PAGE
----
Dr Marie Prince
Readiness for change
Components of a behaviour change consultation
1. Establishing rapport
2. Raising difficult issues
3. Assessing readiness to change
Stages of Change
4. Offer Targeted support
Key Clinical tasks
New skill to help patients
Increased awareness of patient barriers to change
Increased awareness of role of HP in change
Ability to link knowledge with patient stage of change
Ability to exercise caution with the use of advice
Improved “mutuality” in clinical work with patients
• Getting the spirit of the technique…
An unhelpful conversation
Clinician: Have you thought about doing more activity?
Client: Yes, many times, but I can’t seem to manage. I am so worried
about injuring myself again. I’m stuck in the house so much these
Clinician: It would certainly help your pain level.
Client: I know, but what can I do, it really hurts when I try to walk more.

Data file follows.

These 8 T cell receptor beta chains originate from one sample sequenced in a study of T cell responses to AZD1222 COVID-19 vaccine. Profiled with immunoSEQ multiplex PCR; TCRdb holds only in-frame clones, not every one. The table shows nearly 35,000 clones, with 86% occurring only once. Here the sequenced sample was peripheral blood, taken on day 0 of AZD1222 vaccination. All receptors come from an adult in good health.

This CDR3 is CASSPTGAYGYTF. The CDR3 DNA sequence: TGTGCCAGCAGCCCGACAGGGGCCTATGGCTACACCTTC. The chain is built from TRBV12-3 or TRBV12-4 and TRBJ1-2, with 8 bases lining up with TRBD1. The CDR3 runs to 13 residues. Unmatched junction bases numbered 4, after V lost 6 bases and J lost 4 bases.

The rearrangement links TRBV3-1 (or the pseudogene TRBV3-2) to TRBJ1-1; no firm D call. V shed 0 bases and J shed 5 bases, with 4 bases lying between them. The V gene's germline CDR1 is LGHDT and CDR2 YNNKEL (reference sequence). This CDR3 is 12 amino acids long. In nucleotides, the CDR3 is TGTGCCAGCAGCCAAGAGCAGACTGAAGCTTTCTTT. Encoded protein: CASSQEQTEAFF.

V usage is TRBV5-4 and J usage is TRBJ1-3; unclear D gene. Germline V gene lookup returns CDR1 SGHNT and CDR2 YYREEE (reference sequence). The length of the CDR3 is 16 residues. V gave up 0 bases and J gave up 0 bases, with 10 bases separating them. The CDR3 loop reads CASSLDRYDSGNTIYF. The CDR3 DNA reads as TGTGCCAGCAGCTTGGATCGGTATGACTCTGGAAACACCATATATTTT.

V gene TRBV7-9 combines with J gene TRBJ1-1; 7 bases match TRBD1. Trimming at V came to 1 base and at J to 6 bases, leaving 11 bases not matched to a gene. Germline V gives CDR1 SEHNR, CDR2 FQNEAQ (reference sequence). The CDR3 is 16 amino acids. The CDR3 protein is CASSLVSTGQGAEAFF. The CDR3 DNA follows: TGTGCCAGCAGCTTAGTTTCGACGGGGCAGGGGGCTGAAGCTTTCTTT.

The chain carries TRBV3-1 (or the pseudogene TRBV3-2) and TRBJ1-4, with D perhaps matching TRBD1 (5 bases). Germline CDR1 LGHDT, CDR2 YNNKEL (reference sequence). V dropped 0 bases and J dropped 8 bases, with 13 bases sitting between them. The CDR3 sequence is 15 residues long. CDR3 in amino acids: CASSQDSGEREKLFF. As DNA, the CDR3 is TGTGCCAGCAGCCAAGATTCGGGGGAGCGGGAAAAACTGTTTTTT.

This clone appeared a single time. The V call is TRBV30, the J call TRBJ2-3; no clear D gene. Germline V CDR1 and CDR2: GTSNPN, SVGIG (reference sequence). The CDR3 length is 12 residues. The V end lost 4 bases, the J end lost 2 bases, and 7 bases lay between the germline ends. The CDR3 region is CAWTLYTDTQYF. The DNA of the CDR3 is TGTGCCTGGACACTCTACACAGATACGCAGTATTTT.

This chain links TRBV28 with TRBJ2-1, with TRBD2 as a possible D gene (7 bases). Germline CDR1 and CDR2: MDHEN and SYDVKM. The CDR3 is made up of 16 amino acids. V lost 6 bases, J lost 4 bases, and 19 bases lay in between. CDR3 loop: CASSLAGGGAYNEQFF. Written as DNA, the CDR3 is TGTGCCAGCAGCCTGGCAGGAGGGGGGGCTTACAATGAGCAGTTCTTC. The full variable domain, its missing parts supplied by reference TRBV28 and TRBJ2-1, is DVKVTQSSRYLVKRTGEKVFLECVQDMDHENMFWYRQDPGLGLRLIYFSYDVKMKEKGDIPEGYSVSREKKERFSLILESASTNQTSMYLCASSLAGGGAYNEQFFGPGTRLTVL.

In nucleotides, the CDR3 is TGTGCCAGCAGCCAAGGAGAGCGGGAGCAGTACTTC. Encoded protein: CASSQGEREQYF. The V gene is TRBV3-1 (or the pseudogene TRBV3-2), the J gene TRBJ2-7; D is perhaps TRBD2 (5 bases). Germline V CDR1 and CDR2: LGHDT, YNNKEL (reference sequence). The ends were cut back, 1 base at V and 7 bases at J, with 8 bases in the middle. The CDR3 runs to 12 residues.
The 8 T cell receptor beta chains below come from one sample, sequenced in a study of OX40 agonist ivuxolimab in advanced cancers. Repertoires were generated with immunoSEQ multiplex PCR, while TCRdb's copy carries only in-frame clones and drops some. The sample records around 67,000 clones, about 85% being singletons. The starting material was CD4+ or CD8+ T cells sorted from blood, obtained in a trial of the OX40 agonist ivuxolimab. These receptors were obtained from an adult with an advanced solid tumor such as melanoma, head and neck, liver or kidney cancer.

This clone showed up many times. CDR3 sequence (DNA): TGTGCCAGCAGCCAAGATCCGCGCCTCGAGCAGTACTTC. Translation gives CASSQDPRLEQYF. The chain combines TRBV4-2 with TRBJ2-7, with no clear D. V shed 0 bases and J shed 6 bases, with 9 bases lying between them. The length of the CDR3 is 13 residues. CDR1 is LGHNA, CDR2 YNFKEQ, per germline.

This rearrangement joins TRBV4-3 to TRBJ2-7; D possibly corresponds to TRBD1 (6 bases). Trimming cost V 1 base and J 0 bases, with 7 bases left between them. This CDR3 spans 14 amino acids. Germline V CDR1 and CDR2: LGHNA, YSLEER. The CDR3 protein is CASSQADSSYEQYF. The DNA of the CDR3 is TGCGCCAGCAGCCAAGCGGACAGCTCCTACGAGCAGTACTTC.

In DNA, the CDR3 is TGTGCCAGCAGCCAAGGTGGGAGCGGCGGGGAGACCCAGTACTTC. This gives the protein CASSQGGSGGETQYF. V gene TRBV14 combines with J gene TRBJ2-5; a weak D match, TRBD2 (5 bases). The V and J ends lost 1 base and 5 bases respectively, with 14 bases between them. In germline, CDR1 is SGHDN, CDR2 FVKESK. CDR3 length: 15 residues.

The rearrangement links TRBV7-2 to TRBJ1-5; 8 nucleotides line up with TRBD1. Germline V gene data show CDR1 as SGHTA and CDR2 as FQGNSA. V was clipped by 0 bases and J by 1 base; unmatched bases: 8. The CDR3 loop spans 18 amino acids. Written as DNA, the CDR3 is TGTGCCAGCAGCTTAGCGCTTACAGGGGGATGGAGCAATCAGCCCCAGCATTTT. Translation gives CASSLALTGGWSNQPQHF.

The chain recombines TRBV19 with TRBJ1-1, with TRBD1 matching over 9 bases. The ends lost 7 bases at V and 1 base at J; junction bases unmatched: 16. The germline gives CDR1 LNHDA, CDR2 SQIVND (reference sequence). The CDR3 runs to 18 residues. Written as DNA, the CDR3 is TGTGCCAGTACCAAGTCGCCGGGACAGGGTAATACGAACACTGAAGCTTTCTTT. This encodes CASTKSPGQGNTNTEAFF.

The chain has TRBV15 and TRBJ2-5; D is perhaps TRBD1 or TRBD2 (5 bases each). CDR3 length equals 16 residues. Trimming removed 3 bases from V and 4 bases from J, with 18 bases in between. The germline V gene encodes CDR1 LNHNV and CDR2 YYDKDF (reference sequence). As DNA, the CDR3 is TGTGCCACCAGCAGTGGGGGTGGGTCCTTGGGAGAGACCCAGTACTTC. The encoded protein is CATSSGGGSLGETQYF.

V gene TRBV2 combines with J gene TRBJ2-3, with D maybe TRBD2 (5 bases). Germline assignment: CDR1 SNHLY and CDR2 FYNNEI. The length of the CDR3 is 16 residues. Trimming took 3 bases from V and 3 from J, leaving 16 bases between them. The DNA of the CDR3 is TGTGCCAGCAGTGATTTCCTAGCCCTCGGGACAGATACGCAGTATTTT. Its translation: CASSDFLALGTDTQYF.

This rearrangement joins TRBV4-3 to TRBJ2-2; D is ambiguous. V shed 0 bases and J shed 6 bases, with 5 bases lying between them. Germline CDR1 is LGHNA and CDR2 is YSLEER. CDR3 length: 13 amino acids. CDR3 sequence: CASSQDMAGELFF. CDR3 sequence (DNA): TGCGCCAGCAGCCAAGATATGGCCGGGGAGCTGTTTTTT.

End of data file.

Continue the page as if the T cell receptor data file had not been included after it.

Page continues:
Clinician: I have already told you about pacing and building up slowly
Client: Yes but what sort of difference will that make?
Clinician: Over time, you can build it up, learn how much you can
tolerate and start from there.
Client: No, I either do what you tell me and end up in pain or just stay
home and rest, altough even then I am stilll in pain.
Clinician: Yes, but…..
Client: Yes, but...
Readiness for Change
• Healthcare often involves helping people to make changes.
• People are in different stages of readiness for change: Stages of
• People can be ‘prescribed treatment’ when they are not ready,
willing or able to commit: Advice fatigue
• People need different kinds of help depending on where they are in
the cycle of change
• Key task is to determine how ready people are to change and to
move them through the process
Components of a Behaviour
Raise specific issue, e.g. self management
Assess readiness to change
Offer further support targeted at level of readiness to
1. Establish Rapport
• Good rapport is essential for an honest discussion about
• Avoid use of certain words e.g. ‘problem’, ‘concern’
• Address other problems or concerns prior to behaviour
• Ask open-ended questions that demonstrate concern
and respect for client
Tell me more about…
May I ask you about…?
What concerns you most about…?
Why might you want to become more active?
If you were to try to manage your pain, how might you
go about it?
• What do you think you might do now?
• How can we support you in…..
2. Raising the Issue: Not so Helpful